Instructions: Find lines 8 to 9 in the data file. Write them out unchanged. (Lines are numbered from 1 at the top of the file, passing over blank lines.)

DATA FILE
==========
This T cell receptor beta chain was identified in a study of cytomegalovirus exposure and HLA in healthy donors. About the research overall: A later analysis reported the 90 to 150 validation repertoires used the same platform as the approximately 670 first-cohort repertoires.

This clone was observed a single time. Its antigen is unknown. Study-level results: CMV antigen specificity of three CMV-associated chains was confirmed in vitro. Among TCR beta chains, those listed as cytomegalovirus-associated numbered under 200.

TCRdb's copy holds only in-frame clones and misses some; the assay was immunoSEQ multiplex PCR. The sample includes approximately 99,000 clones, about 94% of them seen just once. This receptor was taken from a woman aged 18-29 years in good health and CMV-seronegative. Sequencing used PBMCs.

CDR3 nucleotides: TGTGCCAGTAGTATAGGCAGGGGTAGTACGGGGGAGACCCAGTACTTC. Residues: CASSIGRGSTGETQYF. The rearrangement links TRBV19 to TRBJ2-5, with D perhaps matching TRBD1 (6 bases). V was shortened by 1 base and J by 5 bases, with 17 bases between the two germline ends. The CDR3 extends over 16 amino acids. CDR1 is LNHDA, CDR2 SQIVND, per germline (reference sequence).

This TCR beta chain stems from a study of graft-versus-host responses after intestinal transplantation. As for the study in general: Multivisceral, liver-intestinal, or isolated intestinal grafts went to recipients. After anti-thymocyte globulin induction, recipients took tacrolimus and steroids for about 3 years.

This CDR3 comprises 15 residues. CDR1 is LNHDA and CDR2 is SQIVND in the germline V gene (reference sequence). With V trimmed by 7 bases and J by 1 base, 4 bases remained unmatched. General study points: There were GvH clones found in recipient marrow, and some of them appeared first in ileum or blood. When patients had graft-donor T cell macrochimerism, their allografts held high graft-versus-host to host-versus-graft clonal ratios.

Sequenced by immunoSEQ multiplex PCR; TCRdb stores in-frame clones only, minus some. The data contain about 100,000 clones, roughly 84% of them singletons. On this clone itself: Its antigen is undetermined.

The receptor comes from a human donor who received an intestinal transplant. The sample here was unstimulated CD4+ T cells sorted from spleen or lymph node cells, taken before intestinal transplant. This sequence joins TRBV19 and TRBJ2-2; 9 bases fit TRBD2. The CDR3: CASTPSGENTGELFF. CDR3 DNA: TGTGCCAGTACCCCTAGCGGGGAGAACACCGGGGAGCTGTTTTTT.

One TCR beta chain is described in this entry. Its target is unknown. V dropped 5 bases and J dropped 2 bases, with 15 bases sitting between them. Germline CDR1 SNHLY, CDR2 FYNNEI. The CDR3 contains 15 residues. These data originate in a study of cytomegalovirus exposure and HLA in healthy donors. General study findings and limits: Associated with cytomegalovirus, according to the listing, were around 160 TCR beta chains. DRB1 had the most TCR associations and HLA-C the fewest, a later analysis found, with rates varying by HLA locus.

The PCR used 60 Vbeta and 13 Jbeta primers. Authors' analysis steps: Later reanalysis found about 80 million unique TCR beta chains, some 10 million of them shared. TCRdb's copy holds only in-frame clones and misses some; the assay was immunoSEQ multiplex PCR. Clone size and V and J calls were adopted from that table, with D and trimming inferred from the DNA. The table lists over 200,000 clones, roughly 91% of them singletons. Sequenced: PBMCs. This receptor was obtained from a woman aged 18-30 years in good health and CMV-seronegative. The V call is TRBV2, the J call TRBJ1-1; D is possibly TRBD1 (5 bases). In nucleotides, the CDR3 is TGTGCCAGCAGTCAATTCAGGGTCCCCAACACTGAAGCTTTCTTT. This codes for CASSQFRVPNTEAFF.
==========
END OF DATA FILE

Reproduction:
The receptor comes from a human donor who received an intestinal transplant. The sample here was unstimulated CD4+ T cells sorted from spleen or lymph node cells, taken before intestinal transplant. This sequence joins TRBV19 and TRBJ2-2; 9 bases fit TRBD2. The CDR3: CASTPSGENTGELFF. CDR3 DNA: TGTGCCAGTACCCCTAGCGGGGAGAACACCGGGGAGCTGTTTTTT.

One TCR beta chain is described in this entry. Its target is unknown. V dropped 5 bases and J dropped 2 bases, with 15 bases sitting between them. Germline CDR1 SNHLY, CDR2 FYNNEI. The CDR3 contains 15 residues. These data originate in a study of cytomegalovirus exposure and HLA in healthy donors. General study findings and limits: Associated with cytomegalovirus, according to the listing, were around 160 TCR beta chains. DRB1 had the most TCR associations and HLA-C the fewest, a later analysis found, with rates varying by HLA locus.